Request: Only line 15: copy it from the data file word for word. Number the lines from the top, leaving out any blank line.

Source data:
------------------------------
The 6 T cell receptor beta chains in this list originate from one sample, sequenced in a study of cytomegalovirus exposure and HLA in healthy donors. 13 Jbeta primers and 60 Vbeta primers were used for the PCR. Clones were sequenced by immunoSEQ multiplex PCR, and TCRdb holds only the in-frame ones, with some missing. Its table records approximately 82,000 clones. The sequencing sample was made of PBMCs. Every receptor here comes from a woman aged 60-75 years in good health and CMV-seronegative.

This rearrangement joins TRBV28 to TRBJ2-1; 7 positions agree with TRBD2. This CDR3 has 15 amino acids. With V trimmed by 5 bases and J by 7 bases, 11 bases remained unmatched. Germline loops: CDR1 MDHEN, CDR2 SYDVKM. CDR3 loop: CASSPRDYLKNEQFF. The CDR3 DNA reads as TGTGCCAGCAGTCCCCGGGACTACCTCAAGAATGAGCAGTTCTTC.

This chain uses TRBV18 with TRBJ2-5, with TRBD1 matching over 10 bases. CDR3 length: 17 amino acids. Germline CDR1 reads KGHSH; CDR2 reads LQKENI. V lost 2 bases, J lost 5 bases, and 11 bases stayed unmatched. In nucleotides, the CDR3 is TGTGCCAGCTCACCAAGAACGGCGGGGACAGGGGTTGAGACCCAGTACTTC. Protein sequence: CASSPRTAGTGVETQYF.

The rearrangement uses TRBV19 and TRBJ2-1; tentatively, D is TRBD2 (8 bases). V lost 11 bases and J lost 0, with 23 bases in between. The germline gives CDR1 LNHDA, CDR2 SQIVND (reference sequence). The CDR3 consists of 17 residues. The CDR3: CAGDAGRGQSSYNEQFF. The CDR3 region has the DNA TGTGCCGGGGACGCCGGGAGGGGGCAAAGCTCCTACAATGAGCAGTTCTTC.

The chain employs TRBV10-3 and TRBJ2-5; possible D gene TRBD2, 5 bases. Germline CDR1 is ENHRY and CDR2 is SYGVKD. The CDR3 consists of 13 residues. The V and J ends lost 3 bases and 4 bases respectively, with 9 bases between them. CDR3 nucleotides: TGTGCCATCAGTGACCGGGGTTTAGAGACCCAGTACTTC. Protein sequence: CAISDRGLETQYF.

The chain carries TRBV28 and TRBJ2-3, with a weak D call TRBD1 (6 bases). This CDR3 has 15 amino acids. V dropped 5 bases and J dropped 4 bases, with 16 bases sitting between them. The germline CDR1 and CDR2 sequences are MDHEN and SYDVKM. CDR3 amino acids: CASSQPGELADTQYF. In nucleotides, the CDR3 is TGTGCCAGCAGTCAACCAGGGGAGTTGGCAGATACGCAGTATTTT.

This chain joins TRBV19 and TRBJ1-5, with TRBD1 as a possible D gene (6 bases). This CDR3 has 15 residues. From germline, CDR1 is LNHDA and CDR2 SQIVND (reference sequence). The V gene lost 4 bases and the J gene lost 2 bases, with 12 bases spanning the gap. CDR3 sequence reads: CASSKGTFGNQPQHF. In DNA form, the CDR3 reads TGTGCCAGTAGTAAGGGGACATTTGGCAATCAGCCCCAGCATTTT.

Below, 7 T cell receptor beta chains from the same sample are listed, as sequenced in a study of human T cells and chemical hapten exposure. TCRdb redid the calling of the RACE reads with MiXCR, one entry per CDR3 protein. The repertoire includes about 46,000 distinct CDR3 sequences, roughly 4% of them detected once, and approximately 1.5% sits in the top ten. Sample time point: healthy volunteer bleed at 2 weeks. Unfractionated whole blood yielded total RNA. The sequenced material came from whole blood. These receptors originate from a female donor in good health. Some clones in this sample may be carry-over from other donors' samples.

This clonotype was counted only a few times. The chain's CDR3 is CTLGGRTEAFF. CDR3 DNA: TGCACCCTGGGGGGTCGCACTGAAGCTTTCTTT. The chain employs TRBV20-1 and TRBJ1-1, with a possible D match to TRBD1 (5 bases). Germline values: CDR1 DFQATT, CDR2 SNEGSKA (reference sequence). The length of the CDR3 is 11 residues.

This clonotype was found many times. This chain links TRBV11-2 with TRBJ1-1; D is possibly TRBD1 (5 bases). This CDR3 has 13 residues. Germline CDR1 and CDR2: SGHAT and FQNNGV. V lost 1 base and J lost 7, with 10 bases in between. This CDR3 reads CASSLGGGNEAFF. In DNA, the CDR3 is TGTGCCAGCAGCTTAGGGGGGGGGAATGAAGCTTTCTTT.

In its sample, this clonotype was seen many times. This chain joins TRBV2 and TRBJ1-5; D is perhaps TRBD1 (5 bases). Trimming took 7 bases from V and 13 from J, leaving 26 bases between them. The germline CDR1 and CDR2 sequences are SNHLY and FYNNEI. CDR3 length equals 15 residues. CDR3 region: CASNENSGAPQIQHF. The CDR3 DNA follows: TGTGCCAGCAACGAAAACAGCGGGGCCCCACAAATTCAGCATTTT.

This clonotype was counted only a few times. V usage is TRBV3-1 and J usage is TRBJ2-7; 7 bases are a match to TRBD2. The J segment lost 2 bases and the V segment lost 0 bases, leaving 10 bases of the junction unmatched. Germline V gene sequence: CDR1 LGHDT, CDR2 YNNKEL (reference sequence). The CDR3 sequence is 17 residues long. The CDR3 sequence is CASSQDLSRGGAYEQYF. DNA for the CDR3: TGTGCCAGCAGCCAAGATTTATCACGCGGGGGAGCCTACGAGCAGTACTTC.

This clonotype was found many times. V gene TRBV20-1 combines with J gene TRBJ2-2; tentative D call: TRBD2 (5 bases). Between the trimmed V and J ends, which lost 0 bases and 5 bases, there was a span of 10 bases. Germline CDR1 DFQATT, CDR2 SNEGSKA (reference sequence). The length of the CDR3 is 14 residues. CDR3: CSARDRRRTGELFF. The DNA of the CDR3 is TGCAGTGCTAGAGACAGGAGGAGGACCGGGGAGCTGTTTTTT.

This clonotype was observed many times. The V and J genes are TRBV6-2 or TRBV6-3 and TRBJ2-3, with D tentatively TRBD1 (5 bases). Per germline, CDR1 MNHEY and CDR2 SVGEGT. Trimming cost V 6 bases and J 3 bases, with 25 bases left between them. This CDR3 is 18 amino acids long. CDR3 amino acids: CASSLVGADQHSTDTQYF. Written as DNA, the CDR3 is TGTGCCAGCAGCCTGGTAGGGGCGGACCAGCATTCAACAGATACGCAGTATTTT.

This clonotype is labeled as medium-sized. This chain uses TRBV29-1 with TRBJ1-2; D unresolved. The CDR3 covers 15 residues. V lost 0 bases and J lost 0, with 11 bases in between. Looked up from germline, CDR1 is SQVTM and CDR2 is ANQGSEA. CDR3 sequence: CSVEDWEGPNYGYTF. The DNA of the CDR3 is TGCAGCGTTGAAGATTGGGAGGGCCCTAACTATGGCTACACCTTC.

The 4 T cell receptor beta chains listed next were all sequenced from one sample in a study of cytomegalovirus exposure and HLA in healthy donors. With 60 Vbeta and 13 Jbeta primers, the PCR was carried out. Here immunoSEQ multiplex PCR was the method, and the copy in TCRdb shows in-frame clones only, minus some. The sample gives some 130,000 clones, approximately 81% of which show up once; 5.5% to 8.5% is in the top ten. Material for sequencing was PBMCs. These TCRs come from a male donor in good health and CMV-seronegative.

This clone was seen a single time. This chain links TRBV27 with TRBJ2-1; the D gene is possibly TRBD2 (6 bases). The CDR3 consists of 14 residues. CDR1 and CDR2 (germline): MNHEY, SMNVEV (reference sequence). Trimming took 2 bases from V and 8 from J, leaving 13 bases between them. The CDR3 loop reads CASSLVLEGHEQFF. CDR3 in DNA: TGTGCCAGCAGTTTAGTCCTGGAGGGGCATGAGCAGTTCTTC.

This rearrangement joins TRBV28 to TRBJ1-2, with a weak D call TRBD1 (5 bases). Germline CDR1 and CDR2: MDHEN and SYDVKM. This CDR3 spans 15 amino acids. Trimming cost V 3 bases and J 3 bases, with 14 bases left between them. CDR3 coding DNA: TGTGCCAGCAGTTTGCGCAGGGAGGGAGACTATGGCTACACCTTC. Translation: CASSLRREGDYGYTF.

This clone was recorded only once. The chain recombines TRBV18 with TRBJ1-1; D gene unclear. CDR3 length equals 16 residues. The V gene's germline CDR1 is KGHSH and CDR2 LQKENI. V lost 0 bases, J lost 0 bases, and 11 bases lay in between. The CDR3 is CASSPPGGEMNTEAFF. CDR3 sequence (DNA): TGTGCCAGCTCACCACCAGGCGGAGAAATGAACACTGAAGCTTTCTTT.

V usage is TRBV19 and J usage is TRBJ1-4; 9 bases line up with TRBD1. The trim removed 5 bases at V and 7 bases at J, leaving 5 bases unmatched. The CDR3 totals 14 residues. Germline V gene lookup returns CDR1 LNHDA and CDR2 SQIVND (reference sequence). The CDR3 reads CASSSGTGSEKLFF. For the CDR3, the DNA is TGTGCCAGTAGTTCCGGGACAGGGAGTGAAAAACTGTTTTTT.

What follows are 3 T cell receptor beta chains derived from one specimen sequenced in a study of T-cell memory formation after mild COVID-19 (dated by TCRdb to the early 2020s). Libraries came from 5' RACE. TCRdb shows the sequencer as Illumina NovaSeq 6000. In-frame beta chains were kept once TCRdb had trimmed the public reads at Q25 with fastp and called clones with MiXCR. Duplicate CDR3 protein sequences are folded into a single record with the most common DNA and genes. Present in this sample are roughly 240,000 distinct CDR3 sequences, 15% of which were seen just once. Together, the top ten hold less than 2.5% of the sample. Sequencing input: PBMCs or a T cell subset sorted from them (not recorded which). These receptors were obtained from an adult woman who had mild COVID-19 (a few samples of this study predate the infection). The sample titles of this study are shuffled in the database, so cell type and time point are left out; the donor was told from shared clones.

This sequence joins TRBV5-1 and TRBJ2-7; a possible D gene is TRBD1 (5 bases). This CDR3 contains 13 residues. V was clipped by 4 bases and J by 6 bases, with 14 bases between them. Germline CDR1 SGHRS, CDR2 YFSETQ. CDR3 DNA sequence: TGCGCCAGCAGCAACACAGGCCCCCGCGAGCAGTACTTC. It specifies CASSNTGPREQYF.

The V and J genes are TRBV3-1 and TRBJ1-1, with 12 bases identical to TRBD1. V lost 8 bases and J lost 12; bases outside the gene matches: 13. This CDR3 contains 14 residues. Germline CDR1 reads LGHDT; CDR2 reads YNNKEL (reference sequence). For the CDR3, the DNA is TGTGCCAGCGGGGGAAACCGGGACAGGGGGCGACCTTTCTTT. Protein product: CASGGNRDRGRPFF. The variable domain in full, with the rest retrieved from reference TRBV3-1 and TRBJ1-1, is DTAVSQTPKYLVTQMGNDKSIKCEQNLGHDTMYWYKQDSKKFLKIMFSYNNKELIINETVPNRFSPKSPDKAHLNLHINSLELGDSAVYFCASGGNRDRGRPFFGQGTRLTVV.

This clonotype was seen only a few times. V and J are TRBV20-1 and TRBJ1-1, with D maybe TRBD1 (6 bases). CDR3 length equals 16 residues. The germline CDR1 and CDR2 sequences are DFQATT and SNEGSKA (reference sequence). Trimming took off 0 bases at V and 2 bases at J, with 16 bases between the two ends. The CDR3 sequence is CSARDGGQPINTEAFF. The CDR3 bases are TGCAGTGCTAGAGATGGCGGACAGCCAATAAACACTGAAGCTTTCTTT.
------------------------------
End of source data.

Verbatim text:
This clonotype is labeled as medium-sized. This chain uses TRBV29-1 with TRBJ1-2; D unresolved. The CDR3 covers 15 residues. V lost 0 bases and J lost 0, with 11 bases in between. Looked up from germline, CDR1 is SQVTM and CDR2 is ANQGSEA. CDR3 sequence: CSVEDWEGPNYGYTF. The DNA of the CDR3 is TGCAGCGTTGAAGATTGGGAGGGCCCTAACTATGGCTACACCTTC.